Welcome to the latest edition of Looks from Books, which aims to prove that you can look smart, while still being book-smart, too. Fashion inspiration can be found between the pages of your favorite stories, on well-designed book covers, and in your favorite characters… if you read closely enough.
This week, we’re focusing on Where the Sidewalk Ends, an iconic book of poems and drawings by Shel Silverstein. This childhood favorite made for some laughter-filled afternoons in elementary school, and its hopeful, happy, and silly rhymes still tickle us to this day!
Where the Sidewalk Ends book cover via Amazon
Inside Cover: A Little Bit of Background
Where the Sidewalk Ends is a collection of poetry and accompanying illustrations by Shel Silverstein, and was published in 1974.
The playful poems and silly sketches tackle topics that children and adults alike can appreciate, such as cleaning up your space – “Sarah Cinthia Sylvia Stout Will Not Take the Garbage Out” – and watching too much television – “Jimmy Jet and his TV Set.” Still, other poems captured more profound topics, like self confidence, in “Listen to the Mustn’ts,” and peace, in “Hug O’ War.”
The fantastic and surreal work has been winning over teachers and critics alike for years, as was proven in a 2007 National Education Association online poll, which counted the collection of poems among “Teachers’ Top 100 Books for Children.” The audio recording of the book won the Grammy in 1984 for Best Recording for Children, and Shel himself performed some of his favorites live at the awards show (he had also previously won a Grammy with his country song, “A Boy Named Sue,” in 1969).
A Fashionable Literacy
Shel Silverstein had some success in cinema, but none of his children’s works were ever adapted into wide-distribution films. This means that the book doesn’t include any literal sartorial inspiration, as most of the characters are depicted in simplified versions of normal children’s clothes, like tee shirts, jeans, skirts, and dresses.
The sense of minimalism seen in this Spring’s runway shows is a perfect match for the stripped-down illustrations of the book. DKNY, Donna Karan, and Micheal Kors all showed an affinity for streamlined basics in neutral color palettes, and used versatile fabrics to create sleek silhouettes and elegant lines. While far from appropriate for the jungle gym set, these looks fully demonstrate the classicality and innocence of Silverstein’s illustrations.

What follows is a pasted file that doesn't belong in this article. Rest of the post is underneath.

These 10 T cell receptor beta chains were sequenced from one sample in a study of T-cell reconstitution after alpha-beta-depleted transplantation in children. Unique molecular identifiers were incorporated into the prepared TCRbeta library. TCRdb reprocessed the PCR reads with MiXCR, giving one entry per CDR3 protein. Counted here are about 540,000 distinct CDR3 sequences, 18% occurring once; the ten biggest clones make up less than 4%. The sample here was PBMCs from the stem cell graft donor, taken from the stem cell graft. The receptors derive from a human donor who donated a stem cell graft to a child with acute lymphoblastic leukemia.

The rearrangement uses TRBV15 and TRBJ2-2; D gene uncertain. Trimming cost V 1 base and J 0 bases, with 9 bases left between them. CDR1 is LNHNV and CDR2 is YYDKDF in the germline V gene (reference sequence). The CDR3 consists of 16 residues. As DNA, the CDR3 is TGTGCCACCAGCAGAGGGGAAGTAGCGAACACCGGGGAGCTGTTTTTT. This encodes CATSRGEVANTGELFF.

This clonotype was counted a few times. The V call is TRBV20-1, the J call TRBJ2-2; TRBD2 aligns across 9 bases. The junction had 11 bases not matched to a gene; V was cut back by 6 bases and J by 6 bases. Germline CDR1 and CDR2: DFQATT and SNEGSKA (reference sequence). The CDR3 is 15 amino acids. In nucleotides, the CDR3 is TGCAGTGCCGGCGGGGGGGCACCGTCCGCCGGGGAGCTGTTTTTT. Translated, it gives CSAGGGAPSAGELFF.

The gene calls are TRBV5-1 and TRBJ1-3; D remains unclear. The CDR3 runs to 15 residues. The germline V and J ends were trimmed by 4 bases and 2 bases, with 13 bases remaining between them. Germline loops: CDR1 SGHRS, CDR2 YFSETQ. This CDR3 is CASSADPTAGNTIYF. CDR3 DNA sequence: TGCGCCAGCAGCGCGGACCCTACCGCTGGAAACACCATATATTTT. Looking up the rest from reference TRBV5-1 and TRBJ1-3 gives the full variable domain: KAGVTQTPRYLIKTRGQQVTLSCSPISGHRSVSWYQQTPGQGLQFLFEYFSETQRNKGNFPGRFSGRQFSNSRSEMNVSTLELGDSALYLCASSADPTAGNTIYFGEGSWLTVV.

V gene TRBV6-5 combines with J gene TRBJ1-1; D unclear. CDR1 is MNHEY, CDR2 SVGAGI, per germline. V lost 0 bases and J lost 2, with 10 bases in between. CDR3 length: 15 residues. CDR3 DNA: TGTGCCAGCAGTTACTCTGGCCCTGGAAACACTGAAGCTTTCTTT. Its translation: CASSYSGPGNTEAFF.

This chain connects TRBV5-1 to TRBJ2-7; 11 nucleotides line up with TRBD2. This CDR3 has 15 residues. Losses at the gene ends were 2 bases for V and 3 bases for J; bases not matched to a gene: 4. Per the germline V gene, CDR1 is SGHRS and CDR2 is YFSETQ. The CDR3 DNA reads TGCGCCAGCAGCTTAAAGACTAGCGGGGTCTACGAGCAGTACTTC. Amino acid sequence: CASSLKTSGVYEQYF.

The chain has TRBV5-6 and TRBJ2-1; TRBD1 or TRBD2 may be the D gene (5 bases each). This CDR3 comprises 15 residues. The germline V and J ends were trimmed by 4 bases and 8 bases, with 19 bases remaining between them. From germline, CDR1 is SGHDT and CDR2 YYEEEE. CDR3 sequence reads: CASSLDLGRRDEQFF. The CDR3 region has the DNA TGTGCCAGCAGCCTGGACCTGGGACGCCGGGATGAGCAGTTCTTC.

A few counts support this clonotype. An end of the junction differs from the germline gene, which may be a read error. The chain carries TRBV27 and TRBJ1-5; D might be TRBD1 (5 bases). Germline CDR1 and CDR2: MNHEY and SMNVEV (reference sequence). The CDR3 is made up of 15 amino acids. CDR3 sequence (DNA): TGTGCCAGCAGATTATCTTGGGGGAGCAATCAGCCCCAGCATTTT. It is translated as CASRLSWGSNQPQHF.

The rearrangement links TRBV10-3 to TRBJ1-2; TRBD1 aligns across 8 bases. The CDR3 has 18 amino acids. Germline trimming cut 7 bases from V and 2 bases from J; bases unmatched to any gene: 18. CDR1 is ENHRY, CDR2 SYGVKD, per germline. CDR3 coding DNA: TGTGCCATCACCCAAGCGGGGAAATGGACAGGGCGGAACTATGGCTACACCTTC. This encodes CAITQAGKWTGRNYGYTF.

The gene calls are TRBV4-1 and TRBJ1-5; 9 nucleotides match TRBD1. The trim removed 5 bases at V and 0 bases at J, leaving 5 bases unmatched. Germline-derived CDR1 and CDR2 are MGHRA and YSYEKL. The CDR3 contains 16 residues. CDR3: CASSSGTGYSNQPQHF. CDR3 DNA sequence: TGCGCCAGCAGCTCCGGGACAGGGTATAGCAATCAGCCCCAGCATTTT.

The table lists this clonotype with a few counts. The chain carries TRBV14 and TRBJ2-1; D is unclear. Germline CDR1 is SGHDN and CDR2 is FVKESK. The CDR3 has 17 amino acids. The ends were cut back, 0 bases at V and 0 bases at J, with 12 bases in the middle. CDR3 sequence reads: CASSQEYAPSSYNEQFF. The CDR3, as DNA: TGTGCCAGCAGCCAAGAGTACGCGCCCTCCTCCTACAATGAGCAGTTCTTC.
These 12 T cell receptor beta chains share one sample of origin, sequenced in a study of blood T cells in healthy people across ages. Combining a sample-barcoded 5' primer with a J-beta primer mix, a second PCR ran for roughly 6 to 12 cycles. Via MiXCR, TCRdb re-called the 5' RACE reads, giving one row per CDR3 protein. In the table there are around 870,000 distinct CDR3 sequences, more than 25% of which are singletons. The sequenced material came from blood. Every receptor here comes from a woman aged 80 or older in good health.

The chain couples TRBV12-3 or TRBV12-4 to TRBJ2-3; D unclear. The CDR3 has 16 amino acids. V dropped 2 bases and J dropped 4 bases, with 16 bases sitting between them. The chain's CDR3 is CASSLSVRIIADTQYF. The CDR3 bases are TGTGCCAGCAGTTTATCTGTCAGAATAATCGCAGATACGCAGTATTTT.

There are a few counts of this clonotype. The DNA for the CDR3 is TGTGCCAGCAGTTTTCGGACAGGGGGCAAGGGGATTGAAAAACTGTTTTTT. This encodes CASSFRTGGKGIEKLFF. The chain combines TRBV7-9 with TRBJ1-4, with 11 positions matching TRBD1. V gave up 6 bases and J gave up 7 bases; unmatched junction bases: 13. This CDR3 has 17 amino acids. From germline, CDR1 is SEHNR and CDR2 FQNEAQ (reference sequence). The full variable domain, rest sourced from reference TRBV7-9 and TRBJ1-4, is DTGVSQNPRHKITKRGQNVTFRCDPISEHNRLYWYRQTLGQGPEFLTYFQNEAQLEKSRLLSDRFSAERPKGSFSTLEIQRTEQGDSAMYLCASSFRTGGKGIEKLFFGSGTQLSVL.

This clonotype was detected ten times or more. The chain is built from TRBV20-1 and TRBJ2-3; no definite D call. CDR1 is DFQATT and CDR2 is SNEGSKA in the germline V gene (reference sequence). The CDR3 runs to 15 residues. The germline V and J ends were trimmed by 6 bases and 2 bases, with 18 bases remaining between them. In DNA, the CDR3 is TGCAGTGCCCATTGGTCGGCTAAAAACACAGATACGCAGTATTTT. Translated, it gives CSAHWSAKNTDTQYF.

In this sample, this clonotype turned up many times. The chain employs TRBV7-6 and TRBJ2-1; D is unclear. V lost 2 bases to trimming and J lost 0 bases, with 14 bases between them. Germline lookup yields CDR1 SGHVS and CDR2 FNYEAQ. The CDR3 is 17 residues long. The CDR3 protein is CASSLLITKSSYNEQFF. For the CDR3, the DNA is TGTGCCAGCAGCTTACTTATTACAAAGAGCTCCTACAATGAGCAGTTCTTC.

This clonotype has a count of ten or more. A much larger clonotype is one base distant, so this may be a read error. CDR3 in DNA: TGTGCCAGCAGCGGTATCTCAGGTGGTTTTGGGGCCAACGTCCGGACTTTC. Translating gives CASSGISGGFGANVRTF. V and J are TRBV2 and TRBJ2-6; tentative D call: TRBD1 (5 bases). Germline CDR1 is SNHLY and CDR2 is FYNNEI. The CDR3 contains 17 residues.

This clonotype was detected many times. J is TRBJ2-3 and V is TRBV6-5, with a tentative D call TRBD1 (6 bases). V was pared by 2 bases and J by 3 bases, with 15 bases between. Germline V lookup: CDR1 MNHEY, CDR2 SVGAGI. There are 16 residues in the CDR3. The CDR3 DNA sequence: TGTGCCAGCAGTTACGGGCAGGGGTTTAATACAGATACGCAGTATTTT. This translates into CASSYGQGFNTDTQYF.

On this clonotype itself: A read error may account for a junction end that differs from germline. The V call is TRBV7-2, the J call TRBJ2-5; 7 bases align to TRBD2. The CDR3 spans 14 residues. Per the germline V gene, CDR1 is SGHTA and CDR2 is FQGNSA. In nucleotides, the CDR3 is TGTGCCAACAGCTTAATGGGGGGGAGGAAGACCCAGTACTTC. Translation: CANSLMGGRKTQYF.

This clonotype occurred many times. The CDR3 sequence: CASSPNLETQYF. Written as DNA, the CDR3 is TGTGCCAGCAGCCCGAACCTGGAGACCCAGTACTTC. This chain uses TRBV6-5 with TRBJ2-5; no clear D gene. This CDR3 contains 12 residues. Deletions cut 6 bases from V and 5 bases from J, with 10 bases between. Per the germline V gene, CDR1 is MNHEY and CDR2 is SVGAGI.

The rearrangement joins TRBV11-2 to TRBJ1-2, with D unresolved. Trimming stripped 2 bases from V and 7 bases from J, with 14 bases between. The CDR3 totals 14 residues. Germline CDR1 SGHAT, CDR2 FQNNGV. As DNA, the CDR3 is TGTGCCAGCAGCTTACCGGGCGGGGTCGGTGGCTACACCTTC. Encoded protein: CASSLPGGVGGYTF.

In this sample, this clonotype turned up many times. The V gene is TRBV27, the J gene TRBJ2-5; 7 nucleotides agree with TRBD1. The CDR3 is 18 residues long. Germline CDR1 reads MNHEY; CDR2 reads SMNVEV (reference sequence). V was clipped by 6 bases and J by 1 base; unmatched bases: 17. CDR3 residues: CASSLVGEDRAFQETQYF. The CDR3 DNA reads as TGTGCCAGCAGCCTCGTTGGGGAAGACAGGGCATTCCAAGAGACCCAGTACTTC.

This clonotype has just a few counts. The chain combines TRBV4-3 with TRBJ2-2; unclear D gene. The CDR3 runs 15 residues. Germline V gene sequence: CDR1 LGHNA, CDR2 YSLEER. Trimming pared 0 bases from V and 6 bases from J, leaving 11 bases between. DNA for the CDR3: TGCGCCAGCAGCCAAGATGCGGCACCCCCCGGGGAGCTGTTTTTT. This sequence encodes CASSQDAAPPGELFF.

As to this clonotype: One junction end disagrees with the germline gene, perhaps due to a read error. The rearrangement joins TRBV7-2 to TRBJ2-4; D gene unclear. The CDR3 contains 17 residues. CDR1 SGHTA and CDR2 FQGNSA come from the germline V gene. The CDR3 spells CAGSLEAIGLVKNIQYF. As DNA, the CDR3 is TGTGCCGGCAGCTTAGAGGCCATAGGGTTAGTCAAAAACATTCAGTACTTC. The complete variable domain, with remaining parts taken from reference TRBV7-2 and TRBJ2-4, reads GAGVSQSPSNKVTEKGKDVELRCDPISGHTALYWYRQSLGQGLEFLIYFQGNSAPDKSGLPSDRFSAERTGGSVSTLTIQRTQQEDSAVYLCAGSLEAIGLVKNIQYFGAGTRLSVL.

How to Add Shel Silverstein to Your Wardrobe
By integrating key elements of Silverstein’s writing style into your daily looks, you can add a little whimsy to your own wardrobe, and prove that while you are a mature college woman now, you can still be a kid at heart!
Brevity in Length
Each of Silverstein’s creations – whether cartoon, song, poem, or children’s book – is marked by a distinctly short, abbreviated length. In Where the Sidewalk Ends, Silverstein’s talent for cramming meaning and fun into a few brief verses – or a single drawing – is on full display. The brevity and clarity of substance in Silverstein’s work shines as a testament to his skills as a communicator and artist.
Reference this affinity for brevity in your own look by choosing pieces that are all distinct in their lengths. A crop top, shrunken cardigan, cropped jacket, and pair of cropped colored jeans are direct references to this idea, while low suede boots and pearl earrings offer an understated appeal to simplification, while also linking the outfit together with their gold embellishments.
Black and White
One of the notable aspects of the illustrations in Where the Sidewalk Ends is their color scheme: instead of using bright, bold colors, as he did in The Giving Tree, Silverstein’s Sidewalk line drawings are completely uncolored. His poems and illustrations are in black and white, which lends a sense of elegance to the collection, and allows for integration of words into the drawings, with some silly couplets being drawn, for instance, around the neck of a giraffe.
Integrate this same sharp styling within your own look by dressing yourself in an exclusive palette of black and white. (Bonus: The black and white fashion trend is also super hot for Spring 2013!) A black skater skirt, black tights, and black chelsea boots ground the look in a darker base, while a white moto jacket maintains an edge while preventing from looking like a member of the Adamms family. A striped shirt adds interest and pattern, while white nail polish ties the look together, creating an outfit that’s basic in color but rich in interest.
Drawings and Doodles
Silverstein’s many works – especially Where the Sidewalk Ends – wouldn’t be the same without his characteristic doodles, sketches, and drawings, running alongside his carefully crafted poems and stories. This hallmark element of Silverstein’s books add an additional whimsical quality to his silly and surreal poetry, and amplifies their appeal to children everywhere.
Integrate the same appreciation for artwork in your own outfit by choosing pieces that look like something someone could have doodled in their notebook at the back of your Algebra class. A graphic-printed shirt, scribble-filled shorts, and a drawing-covered sweatshirt provide interest and intrigue, while a sketch-printed scarf and sunglasses, and a cool lettered phone case make for some super cool accessories. Nail art pens add pops of color, and will inspire you to add your own take on doodling to your daily look!
What do you think?
Did you ever read Where the Sidewalk Ends as a child? Have you read any other of Silverstein’s works? Do you have a particularly favorite poem or cartoon? Have you read any poetry or children’s works quite like his? What do you think of his writing and illustration style? Do you like the outfits? Let me know, in the comments below!